• Patient started trazodone at 50 mg/day and increased the dosage by 50 mg every 3 days until a dose of 300 mg/day was reached.
  • After his very first dose of trazodone (50 mg/night) the patient awoke in the morning with a painful erection which subsided after ~15 minutes.
  • The patient informed his doctor and he was told to discontinue trazodone.

Raskin concluded that even low doses of trazodone can cause changes in erectile function.

Raskin suggested that doctors prescribe a low dose of trazodone (50 mg/night) for a few nights and have the patient report whether they experience any changes in erectile function, morning erections, etc.

He believes by starting with a low dose and communicating with patients, it may be possible to identify and prevent patients at risk for trazodone-induced priapism before it occurs.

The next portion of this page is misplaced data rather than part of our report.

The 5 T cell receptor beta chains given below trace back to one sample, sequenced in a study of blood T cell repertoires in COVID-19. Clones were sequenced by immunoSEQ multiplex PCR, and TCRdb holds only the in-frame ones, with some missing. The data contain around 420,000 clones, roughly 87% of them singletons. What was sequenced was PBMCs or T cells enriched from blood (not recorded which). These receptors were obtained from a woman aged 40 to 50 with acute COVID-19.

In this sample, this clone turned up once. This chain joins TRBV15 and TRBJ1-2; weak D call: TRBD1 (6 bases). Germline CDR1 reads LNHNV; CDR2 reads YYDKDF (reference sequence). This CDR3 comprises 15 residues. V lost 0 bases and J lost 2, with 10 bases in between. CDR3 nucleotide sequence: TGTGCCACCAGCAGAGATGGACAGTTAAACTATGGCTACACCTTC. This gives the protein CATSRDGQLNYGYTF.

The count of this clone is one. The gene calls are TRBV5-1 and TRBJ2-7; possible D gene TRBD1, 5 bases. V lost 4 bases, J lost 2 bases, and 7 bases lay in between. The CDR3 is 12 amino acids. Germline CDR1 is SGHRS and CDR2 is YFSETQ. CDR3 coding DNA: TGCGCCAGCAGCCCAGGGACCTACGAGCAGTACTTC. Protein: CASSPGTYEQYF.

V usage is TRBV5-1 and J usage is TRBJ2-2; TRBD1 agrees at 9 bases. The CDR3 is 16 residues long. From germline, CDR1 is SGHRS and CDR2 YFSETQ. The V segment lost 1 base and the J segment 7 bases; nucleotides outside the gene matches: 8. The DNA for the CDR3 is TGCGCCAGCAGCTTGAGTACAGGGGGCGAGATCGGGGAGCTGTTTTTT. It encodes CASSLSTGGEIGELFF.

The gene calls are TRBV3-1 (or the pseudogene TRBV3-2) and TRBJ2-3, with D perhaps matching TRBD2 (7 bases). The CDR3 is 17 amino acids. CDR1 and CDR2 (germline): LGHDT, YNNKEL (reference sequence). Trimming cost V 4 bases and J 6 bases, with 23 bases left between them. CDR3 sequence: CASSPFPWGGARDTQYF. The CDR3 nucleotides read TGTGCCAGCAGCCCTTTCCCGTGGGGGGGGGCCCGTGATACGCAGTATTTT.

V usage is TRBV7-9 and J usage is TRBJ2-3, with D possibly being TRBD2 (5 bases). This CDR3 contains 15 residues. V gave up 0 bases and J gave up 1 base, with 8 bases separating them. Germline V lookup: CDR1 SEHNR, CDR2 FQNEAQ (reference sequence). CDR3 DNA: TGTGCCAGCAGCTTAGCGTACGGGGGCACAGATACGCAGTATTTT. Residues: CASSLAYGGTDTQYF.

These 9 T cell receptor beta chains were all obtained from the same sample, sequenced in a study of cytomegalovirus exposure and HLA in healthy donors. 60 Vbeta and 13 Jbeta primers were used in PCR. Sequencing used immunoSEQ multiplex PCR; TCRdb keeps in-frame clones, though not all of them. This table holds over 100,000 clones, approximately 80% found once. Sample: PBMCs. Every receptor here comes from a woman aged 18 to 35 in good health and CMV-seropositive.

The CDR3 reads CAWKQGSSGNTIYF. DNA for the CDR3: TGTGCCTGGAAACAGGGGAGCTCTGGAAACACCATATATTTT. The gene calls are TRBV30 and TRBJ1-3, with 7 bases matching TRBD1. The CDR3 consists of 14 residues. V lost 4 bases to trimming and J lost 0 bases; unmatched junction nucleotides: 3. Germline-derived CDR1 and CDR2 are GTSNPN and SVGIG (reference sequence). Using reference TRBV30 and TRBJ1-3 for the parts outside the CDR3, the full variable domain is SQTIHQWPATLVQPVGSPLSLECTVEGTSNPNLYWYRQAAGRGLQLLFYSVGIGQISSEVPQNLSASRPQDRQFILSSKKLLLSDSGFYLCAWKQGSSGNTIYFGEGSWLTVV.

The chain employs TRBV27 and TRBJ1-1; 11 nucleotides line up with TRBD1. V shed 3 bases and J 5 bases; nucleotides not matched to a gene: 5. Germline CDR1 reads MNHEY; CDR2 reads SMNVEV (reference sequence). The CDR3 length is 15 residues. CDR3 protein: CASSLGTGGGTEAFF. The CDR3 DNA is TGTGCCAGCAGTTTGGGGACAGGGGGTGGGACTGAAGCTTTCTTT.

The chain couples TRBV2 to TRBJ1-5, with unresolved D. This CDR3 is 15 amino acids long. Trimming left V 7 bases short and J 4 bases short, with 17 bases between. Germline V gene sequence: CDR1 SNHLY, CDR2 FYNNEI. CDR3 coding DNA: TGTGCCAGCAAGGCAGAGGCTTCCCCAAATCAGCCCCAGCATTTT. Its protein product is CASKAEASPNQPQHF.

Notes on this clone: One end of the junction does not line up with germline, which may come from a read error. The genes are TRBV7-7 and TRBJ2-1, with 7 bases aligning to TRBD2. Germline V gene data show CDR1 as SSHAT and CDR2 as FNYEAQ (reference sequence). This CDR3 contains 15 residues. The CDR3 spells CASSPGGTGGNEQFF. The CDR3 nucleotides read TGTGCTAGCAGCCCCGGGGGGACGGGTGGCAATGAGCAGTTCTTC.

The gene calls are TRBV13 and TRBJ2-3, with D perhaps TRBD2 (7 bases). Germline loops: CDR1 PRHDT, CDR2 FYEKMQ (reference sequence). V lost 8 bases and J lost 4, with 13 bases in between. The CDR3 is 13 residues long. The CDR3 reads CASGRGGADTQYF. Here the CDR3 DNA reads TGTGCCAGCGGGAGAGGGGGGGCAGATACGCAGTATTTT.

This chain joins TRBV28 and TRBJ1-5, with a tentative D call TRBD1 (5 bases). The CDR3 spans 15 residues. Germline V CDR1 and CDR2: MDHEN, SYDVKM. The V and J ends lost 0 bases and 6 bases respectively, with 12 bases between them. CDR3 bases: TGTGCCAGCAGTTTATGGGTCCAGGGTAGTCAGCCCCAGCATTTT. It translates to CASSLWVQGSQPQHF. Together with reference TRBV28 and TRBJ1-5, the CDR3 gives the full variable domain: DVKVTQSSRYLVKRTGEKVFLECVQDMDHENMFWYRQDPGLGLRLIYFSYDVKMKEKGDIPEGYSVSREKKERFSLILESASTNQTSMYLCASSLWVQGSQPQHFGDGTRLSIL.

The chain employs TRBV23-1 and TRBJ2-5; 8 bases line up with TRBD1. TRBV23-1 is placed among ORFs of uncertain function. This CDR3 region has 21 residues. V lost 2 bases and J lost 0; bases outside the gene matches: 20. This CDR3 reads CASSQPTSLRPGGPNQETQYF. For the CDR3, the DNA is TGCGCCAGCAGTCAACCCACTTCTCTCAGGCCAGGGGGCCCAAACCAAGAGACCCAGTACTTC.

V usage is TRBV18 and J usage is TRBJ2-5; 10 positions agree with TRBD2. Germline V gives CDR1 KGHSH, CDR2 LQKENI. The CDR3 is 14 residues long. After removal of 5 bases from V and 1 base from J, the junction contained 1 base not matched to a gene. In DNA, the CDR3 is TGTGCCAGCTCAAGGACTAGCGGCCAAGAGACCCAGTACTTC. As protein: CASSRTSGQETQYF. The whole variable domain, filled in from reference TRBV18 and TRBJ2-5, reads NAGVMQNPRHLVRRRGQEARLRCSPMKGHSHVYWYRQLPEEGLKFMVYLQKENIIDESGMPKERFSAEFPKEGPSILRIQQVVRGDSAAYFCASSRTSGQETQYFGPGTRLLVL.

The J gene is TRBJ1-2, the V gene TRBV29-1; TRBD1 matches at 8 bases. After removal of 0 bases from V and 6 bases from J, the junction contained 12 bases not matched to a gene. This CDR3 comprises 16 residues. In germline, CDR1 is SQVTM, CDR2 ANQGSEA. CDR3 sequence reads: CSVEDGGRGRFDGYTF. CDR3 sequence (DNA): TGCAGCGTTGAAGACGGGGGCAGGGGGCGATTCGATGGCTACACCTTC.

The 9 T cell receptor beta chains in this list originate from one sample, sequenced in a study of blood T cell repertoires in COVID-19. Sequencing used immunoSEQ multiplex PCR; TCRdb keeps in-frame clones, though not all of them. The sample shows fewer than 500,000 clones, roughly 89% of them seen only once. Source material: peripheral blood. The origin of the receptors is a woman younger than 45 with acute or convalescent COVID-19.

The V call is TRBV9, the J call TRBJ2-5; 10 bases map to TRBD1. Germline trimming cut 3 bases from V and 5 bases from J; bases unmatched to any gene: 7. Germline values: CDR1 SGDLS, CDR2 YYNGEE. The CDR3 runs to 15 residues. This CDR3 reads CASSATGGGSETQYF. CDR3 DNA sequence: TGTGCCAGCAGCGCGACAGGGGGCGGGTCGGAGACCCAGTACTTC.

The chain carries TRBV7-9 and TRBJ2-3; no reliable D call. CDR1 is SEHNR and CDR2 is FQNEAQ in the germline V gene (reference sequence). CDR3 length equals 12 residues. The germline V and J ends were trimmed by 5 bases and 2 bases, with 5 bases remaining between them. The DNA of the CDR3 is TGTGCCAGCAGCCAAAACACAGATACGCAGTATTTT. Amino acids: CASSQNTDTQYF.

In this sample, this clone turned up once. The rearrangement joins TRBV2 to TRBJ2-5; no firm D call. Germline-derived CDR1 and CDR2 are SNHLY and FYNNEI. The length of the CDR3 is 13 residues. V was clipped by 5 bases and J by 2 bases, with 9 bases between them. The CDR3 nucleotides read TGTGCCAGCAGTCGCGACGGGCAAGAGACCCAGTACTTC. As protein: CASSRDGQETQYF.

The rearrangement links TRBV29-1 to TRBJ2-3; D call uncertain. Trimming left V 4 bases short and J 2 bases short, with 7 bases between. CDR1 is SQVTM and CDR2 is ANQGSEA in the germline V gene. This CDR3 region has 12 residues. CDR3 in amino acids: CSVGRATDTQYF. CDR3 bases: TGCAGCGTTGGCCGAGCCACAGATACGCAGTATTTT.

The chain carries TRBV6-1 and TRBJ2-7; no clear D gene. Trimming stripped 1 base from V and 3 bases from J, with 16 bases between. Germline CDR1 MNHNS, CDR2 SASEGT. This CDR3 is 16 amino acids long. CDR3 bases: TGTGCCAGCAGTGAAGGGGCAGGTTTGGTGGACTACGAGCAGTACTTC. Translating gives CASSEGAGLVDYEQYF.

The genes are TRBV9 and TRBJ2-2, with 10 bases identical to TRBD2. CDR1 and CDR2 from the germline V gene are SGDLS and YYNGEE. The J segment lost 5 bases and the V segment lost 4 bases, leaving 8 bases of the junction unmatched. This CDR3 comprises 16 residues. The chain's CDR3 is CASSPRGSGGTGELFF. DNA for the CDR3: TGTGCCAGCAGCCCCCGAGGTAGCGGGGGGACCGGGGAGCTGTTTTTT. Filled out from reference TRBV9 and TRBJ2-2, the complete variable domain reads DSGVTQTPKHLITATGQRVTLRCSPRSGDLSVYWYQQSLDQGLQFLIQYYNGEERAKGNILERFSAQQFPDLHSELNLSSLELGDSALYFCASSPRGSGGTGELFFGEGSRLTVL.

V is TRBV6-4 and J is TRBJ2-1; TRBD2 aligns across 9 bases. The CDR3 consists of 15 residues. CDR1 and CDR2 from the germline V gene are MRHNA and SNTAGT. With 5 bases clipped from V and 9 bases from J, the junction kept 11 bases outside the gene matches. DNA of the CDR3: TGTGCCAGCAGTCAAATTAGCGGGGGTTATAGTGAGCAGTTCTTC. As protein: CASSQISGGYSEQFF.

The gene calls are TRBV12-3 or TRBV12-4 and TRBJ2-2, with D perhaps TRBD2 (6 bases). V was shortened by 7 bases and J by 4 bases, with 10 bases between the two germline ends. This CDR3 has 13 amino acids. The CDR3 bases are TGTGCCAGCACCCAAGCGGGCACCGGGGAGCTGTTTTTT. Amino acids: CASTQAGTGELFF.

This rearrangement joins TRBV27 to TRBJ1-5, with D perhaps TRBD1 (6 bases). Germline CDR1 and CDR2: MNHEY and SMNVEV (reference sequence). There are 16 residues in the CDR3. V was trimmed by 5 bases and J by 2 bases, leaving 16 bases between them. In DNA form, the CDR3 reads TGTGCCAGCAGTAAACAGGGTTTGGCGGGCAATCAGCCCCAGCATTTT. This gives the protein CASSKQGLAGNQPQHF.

1984: Priapism associated with trazodone therapy (R)

Lansky & Selzer documented a case of priapism associated with trazodone in which the priapism spontaneously resolved after ~4 hours with subsequent potency unaffected.

1983: Trazodone & Priapism (R)

Scher et al.

It was noted that between March 1982 and this publication in 1983 – a total of 11 cases of priapism (5 which required surgical procedures) occurred in trazodone users.

Authors discuss a patient with trazodone-induced priapism in this case report.

  • 45-year-old male presented to the ER with “pain and a bearing down sensation” in his rectum.
  • Further questioning revealed a persistent erection lasting 24-28 hours and that he initiated trazodone ~7 days prior at a dose of 100 mg/night.
  • He discontinued trazodone when the erections began thinking that it could be a side effect.
  • The patient was diagnosed with priapism and underwent initial treatment with: diazepam, saline enema, morphine, nitroprusside drip, and anesthesia with no relief.
  • Phenylephrine infusion, physostigmine/ketamine infusion, blood-pressure reduction procedures, and anesthesia all yielded no significant improvement.
  • Corpora cavernosa with heparinized saline induced detumescence and a shunt was performed to maintain drainage.
  • A few days after these procedures, the priapism returned but then gradually resolved.